In the same way, intelligent cameras will be used far beyond classic video applications in the future. To get there, adopting an open platform principle is essential for a genuine transformation on an industry level. But establishing an open platform principle in the fragmented video security industry demands a cooperative approach. In 2018 Bosch started a fully owned start-up company, Security & Safety Things, and became one of five founding members of OSSA (Open Security & Safety Alliance). With more than 40 members, the Alliance has collectively created the first Technology Stack for “open” video security devices. This includes the OSSA Application Interface Specification and Compliant Device Definition Specification.

An open camera platform for innovating future functionality 

Based on OSSA’s common APIs, collective approach on data security and core system requirements for video security cameras, the first camera manufacturers were able to build video security cameras that adopt an open platform principle. Further fueling innovation, OSSA focused on driving the creation of one centralized marketplace to unite demand and supply in the market. Camera devices that are built in accordance with OSSA’s Technology Stack, so-called “Driven by OSSA” devices, can benefit from this marketplace which consists of three pillars: a development environment, an application store, and a device management portal. Security & Safety Things has advanced OSSA’s open camera platform concept, built this marketplace for the security and safety industry and has developed the open OS that powers the first “Driven by OSSA” devices.

Making it quick and simple to customize security solutions by installing and executing multiple apps

This year, Bosch, as one of the first camera manufacturers, introduces the new INTEOX generation of open platform cameras. To innovate a future beyond security functionality, INTEOX combines built-in Intelligent Video Analytics from Bosch, an open Operating System (OS), and the ability to securely add software apps as needed. Thanks to the fully open principle, system integrators are free to add apps available in the application store, making it quick and simple to customize security solutions by installing and executing multiple apps on the INTEOX platform. In turn, app developers can now focus on leveraging the intelligence and valuable data collected by analytics-equipped cameras for their own software developments to introduce new exciting possibilities of applying cameras.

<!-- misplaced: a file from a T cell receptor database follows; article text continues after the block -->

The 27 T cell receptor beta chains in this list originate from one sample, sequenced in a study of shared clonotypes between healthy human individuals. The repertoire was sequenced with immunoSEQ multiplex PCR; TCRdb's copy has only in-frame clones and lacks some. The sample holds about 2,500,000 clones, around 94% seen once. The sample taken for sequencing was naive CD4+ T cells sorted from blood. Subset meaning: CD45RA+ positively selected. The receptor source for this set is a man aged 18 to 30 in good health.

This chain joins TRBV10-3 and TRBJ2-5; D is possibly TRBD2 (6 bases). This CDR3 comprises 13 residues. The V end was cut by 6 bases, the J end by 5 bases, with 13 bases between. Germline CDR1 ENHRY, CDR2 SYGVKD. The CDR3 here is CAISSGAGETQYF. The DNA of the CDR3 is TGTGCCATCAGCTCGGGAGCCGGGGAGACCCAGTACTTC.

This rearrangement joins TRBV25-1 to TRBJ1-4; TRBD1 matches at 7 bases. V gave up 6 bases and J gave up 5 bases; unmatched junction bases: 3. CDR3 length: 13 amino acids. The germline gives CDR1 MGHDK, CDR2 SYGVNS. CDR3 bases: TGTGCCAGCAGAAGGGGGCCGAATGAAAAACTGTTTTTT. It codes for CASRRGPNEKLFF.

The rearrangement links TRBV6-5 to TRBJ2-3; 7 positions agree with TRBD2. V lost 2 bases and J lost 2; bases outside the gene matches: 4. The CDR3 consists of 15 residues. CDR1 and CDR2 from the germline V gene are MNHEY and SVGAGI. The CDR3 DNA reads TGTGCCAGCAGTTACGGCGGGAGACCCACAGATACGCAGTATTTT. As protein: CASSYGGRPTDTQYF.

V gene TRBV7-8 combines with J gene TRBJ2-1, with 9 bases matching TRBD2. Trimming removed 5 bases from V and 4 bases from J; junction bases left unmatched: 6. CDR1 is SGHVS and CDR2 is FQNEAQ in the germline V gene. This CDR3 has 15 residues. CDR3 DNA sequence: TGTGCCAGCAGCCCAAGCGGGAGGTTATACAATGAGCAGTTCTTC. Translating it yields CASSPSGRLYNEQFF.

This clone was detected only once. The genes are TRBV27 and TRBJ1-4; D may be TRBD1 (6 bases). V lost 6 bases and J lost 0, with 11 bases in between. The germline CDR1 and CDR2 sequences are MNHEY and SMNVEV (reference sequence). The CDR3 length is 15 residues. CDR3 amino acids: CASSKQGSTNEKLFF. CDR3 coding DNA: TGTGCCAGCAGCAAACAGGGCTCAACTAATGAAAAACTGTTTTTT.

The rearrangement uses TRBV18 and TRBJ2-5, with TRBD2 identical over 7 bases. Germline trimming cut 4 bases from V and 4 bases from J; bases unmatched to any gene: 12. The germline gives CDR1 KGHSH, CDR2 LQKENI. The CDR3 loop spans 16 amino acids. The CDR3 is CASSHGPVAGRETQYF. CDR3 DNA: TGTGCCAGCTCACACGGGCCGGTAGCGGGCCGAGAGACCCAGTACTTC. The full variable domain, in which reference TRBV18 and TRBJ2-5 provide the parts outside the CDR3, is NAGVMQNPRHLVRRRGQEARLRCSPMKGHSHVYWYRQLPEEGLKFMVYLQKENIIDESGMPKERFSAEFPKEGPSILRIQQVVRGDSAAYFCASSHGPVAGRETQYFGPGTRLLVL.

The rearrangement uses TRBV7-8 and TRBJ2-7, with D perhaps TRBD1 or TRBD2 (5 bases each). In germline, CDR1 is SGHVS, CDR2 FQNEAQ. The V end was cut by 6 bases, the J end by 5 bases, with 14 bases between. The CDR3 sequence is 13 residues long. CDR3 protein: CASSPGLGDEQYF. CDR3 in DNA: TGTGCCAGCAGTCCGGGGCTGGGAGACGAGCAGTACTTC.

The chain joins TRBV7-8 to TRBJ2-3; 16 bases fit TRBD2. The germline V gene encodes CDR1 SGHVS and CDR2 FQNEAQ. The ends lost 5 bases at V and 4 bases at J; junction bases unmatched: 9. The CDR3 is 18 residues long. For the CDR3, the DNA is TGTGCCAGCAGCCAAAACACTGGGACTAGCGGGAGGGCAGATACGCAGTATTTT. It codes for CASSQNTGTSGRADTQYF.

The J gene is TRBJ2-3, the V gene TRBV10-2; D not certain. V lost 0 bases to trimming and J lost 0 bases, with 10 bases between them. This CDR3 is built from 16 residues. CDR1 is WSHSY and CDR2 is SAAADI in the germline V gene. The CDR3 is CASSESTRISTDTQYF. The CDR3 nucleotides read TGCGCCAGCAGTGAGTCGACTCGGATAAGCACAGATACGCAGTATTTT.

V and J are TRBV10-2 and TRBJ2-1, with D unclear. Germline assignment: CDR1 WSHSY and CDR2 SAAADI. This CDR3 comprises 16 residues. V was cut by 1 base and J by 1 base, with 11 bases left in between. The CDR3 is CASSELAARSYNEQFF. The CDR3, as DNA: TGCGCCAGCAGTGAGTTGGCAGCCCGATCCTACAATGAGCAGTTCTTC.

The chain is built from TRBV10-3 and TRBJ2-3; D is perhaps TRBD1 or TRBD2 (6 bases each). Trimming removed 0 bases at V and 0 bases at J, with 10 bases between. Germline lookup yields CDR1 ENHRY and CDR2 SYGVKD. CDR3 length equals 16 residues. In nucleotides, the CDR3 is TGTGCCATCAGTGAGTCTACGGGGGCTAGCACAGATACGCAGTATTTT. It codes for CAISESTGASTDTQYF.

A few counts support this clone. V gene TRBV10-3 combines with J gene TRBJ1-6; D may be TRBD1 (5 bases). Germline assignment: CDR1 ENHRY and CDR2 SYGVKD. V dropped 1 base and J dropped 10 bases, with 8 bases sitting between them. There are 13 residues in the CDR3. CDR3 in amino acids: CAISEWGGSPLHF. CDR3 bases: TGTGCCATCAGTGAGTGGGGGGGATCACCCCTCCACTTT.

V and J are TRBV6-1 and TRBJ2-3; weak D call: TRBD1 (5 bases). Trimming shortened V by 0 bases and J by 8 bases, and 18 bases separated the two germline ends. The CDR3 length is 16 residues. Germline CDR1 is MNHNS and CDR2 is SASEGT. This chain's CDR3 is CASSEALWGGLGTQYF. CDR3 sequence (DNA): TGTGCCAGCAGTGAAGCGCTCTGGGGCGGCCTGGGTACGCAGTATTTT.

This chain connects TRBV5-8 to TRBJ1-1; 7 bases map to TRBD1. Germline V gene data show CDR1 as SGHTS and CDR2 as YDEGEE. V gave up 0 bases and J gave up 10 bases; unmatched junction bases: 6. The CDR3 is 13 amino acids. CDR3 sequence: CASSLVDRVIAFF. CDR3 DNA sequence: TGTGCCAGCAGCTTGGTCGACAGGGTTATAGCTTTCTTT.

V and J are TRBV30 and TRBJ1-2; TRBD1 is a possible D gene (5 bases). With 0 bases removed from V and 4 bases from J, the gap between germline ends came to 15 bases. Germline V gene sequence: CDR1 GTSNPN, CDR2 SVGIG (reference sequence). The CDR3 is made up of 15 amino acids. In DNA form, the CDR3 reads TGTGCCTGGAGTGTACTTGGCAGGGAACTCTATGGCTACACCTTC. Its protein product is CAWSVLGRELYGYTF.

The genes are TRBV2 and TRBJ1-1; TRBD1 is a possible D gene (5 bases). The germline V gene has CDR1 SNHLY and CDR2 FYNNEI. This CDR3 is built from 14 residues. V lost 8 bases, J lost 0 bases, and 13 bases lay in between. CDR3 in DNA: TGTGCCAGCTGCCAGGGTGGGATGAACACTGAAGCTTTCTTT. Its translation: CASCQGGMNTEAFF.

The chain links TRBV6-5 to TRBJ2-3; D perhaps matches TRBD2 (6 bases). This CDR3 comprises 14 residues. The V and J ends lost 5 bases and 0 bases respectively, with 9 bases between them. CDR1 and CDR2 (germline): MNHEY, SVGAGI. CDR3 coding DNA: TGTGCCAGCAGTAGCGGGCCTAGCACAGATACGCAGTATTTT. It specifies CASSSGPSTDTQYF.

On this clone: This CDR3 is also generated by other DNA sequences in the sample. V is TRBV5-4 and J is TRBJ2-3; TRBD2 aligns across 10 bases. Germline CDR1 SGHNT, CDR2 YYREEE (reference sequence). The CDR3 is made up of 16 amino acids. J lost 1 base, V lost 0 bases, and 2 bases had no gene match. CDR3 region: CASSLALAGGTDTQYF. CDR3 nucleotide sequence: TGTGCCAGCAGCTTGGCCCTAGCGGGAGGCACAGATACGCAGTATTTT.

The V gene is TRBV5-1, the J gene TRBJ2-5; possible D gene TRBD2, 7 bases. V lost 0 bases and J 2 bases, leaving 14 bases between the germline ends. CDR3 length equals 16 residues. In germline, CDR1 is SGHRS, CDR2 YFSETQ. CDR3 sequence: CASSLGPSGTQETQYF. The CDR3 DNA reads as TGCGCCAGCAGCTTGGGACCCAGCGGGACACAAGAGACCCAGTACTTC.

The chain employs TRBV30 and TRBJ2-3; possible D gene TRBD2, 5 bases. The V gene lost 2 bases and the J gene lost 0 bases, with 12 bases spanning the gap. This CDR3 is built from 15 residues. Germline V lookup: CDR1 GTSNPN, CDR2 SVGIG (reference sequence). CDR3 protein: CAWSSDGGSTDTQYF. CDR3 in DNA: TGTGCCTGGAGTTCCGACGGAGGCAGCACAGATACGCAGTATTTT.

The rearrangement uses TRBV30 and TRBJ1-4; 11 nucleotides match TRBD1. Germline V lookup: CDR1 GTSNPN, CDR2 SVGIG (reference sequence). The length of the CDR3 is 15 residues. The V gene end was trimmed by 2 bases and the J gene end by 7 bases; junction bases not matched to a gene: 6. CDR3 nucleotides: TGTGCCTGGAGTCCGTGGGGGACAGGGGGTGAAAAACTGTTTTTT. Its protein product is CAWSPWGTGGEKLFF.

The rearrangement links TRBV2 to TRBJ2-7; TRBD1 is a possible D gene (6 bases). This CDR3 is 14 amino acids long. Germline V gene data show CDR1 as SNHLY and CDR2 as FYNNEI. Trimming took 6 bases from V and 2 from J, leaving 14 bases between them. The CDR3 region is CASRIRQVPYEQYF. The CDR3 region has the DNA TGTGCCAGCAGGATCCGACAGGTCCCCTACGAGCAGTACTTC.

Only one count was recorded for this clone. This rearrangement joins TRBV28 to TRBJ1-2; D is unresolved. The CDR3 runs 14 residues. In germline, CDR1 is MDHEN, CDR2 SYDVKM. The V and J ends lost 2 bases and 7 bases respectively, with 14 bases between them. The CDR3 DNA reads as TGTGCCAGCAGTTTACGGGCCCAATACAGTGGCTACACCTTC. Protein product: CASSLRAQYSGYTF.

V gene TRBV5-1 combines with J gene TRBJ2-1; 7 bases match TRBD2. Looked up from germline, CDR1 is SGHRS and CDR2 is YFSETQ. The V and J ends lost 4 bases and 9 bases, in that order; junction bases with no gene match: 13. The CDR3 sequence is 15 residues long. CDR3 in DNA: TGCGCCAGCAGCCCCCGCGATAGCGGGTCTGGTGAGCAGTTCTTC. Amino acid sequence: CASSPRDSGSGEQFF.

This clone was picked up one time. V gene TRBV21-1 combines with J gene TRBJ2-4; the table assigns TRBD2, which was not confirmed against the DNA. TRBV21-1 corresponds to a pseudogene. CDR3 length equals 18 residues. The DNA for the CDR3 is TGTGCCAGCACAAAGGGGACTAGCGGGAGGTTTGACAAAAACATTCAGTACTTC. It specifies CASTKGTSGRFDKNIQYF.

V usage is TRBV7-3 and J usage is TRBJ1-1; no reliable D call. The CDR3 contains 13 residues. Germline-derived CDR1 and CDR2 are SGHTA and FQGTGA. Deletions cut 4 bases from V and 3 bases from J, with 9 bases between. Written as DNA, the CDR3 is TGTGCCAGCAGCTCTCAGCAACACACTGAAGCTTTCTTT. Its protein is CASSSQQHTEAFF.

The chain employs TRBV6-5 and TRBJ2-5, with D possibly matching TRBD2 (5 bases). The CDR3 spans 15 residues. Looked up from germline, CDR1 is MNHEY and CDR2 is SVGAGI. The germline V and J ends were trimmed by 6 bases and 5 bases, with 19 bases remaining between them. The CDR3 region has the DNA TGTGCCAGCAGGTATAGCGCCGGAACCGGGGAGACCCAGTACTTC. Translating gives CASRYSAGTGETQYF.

These possibilities are needed as smart buildings and IoT-connected technology platforms continue to evolve. And they will provide new answers to dealing with COVID-19. The aforementioned detection of face masks and PPE via facial detection algorithms is just one of manifold scenarios in which new apps could provide valuable functionality. Contact tracing is another field where a combination of access control and video analytics with rich metadata can make all the difference. Overall, open camera platforms open a future where new, complex functionality that can save lives, ensure business continuity and open new business opportunities will arrive via something as simple as a software update. And this is just the beginning.

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Pieter van de Looveren Director Marketing Communication Security, Bosch Security Systems

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HID Global Pilot Program Demonstrates Social Distancing and Contact Tracing
HID Global Pilot Program Demonstrates Social Distancing and Contact Tracing

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Debunking The Myths Of EBT Cameras In A COVID-19 World
Debunking The Myths Of EBT Cameras In A COVID-19 World

The new buzz in the thermal imaging world goes by many names. In a short time, a small niche in the world of IR, which was previously sidelined to make way for more lucrative markets such as security and defence, has taken the top spot in the attention, production and sales for many manufacturers and integrators.  It’s no surprise considering the size of this new market. Suddenly, hotels, cinemas, malls, hospitals, critical services, public transportation, office buildings and more have become consumers of thermal imaging cameras. Along with that, the more traditional markets, such as security, defense and industry are suffering from budget cuts, project cancellations, or postponements. Combine two of these elements, and the new elevated body temperature (EBT) camera market is easily 3-4 times the size of the other markets combined. Thermal imaging cameras and common misconceptions Can thermal cameras detect viruses?  The answer is NO. 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Beyond Video Analytics, What Are the Benefits of AI and Machine Learning?
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Artificial intelligence (AI) and machine learning have made a big splash in the physical security market, transforming video analytics to a new level of accuracy. In fact, the terms have become common buzzwords throughout the industry. However, the potential for AI and machine learning to impact the physical security industry goes far beyond their ability to improve video analytics. We asked this week’s Expert Panel Roundtable: Beyond better video analytics, how can artificial intelligence (AI) and/or machine learning benefit the physical security market?